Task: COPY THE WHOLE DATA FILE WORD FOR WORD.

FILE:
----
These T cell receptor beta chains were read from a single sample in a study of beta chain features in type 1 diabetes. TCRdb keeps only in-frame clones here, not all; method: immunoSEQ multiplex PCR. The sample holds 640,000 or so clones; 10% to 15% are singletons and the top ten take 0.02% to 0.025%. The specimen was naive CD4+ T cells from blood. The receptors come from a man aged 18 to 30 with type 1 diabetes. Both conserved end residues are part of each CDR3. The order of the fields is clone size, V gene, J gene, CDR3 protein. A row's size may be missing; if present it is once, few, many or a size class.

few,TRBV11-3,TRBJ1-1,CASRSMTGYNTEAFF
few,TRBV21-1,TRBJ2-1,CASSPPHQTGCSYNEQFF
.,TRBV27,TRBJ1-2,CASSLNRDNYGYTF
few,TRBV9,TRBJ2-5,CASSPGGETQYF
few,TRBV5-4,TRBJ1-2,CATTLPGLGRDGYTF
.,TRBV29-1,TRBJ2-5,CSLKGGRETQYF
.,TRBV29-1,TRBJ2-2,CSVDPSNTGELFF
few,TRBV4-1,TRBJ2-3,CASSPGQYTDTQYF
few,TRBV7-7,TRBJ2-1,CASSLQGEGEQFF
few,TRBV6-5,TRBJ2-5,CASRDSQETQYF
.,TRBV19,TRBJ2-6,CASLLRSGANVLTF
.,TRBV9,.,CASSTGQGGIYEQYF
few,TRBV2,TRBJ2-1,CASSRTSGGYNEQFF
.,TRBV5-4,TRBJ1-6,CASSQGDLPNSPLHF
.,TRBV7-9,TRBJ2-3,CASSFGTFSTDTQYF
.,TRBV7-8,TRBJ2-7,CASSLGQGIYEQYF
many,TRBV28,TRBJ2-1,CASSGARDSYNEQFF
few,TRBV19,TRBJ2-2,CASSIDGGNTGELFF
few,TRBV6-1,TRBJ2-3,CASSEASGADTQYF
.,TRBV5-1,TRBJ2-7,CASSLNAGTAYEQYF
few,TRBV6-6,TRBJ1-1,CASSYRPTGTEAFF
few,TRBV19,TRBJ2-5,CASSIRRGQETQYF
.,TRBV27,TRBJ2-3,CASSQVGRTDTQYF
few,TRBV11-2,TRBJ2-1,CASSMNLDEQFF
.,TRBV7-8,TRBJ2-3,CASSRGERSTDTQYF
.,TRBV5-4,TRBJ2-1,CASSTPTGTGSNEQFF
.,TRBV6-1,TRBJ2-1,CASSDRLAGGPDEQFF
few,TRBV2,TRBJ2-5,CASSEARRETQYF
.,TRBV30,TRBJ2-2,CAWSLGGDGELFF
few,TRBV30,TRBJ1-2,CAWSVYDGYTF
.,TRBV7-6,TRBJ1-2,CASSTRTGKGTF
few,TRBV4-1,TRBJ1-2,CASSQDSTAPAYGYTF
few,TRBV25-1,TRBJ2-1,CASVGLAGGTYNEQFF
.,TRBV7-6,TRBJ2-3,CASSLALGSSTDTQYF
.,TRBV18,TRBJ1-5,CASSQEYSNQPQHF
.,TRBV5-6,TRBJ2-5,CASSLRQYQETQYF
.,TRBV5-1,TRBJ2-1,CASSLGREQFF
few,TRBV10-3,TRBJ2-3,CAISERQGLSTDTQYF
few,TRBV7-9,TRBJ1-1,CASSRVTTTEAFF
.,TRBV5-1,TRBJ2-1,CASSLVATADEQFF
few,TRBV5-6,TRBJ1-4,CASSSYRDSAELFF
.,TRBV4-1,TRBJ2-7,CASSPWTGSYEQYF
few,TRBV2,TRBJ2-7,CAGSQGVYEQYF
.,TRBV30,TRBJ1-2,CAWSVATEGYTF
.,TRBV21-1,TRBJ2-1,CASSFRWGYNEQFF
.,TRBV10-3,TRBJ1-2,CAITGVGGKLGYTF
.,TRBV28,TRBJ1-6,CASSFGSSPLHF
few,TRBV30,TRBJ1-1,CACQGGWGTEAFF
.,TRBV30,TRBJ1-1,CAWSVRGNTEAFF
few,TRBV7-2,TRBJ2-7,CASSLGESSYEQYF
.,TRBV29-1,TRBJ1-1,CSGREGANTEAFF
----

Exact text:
These T cell receptor beta chains were read from a single sample in a study of beta chain features in type 1 diabetes. TCRdb keeps only in-frame clones here, not all; method: immunoSEQ multiplex PCR. The sample holds 640,000 or so clones; 10% to 15% are singletons and the top ten take 0.02% to 0.025%. The specimen was naive CD4+ T cells from blood. The receptors come from a man aged 18 to 30 with type 1 diabetes. Both conserved end residues are part of each CDR3. The order of the fields is clone size, V gene, J gene, CDR3 protein. A row's size may be missing; if present it is once, few, many or a size class.

few,TRBV11-3,TRBJ1-1,CASRSMTGYNTEAFF
few,TRBV21-1,TRBJ2-1,CASSPPHQTGCSYNEQFF
.,TRBV27,TRBJ1-2,CASSLNRDNYGYTF
few,TRBV9,TRBJ2-5,CASSPGGETQYF
few,TRBV5-4,TRBJ1-2,CATTLPGLGRDGYTF
.,TRBV29-1,TRBJ2-5,CSLKGGRETQYF
.,TRBV29-1,TRBJ2-2,CSVDPSNTGELFF
few,TRBV4-1,TRBJ2-3,CASSPGQYTDTQYF
few,TRBV7-7,TRBJ2-1,CASSLQGEGEQFF
few,TRBV6-5,TRBJ2-5,CASRDSQETQYF
.,TRBV19,TRBJ2-6,CASLLRSGANVLTF
.,TRBV9,.,CASSTGQGGIYEQYF
few,TRBV2,TRBJ2-1,CASSRTSGGYNEQFF
.,TRBV5-4,TRBJ1-6,CASSQGDLPNSPLHF
.,TRBV7-9,TRBJ2-3,CASSFGTFSTDTQYF
.,TRBV7-8,TRBJ2-7,CASSLGQGIYEQYF
many,TRBV28,TRBJ2-1,CASSGARDSYNEQFF
few,TRBV19,TRBJ2-2,CASSIDGGNTGELFF
few,TRBV6-1,TRBJ2-3,CASSEASGADTQYF
.,TRBV5-1,TRBJ2-7,CASSLNAGTAYEQYF
few,TRBV6-6,TRBJ1-1,CASSYRPTGTEAFF
few,TRBV19,TRBJ2-5,CASSIRRGQETQYF
.,TRBV27,TRBJ2-3,CASSQVGRTDTQYF
few,TRBV11-2,TRBJ2-1,CASSMNLDEQFF
.,TRBV7-8,TRBJ2-3,CASSRGERSTDTQYF
.,TRBV5-4,TRBJ2-1,CASSTPTGTGSNEQFF
.,TRBV6-1,TRBJ2-1,CASSDRLAGGPDEQFF
few,TRBV2,TRBJ2-5,CASSEARRETQYF
.,TRBV30,TRBJ2-2,CAWSLGGDGELFF
few,TRBV30,TRBJ1-2,CAWSVYDGYTF
.,TRBV7-6,TRBJ1-2,CASSTRTGKGTF
few,TRBV4-1,TRBJ1-2,CASSQDSTAPAYGYTF
few,TRBV25-1,TRBJ2-1,CASVGLAGGTYNEQFF
.,TRBV7-6,TRBJ2-3,CASSLALGSSTDTQYF
.,TRBV18,TRBJ1-5,CASSQEYSNQPQHF
.,TRBV5-6,TRBJ2-5,CASSLRQYQETQYF
.,TRBV5-1,TRBJ2-1,CASSLGREQFF
few,TRBV10-3,TRBJ2-3,CAISERQGLSTDTQYF
few,TRBV7-9,TRBJ1-1,CASSRVTTTEAFF
.,TRBV5-1,TRBJ2-1,CASSLVATADEQFF
few,TRBV5-6,TRBJ1-4,CASSSYRDSAELFF
.,TRBV4-1,TRBJ2-7,CASSPWTGSYEQYF
few,TRBV2,TRBJ2-7,CAGSQGVYEQYF
.,TRBV30,TRBJ1-2,CAWSVATEGYTF
.,TRBV21-1,TRBJ2-1,CASSFRWGYNEQFF
.,TRBV10-3,TRBJ1-2,CAITGVGGKLGYTF
.,TRBV28,TRBJ1-6,CASSFGSSPLHF
few,TRBV30,TRBJ1-1,CACQGGWGTEAFF
.,TRBV30,TRBJ1-1,CAWSVRGNTEAFF
few,TRBV7-2,TRBJ2-7,CASSLGESSYEQYF
.,TRBV29-1,TRBJ1-1,CSGREGANTEAFF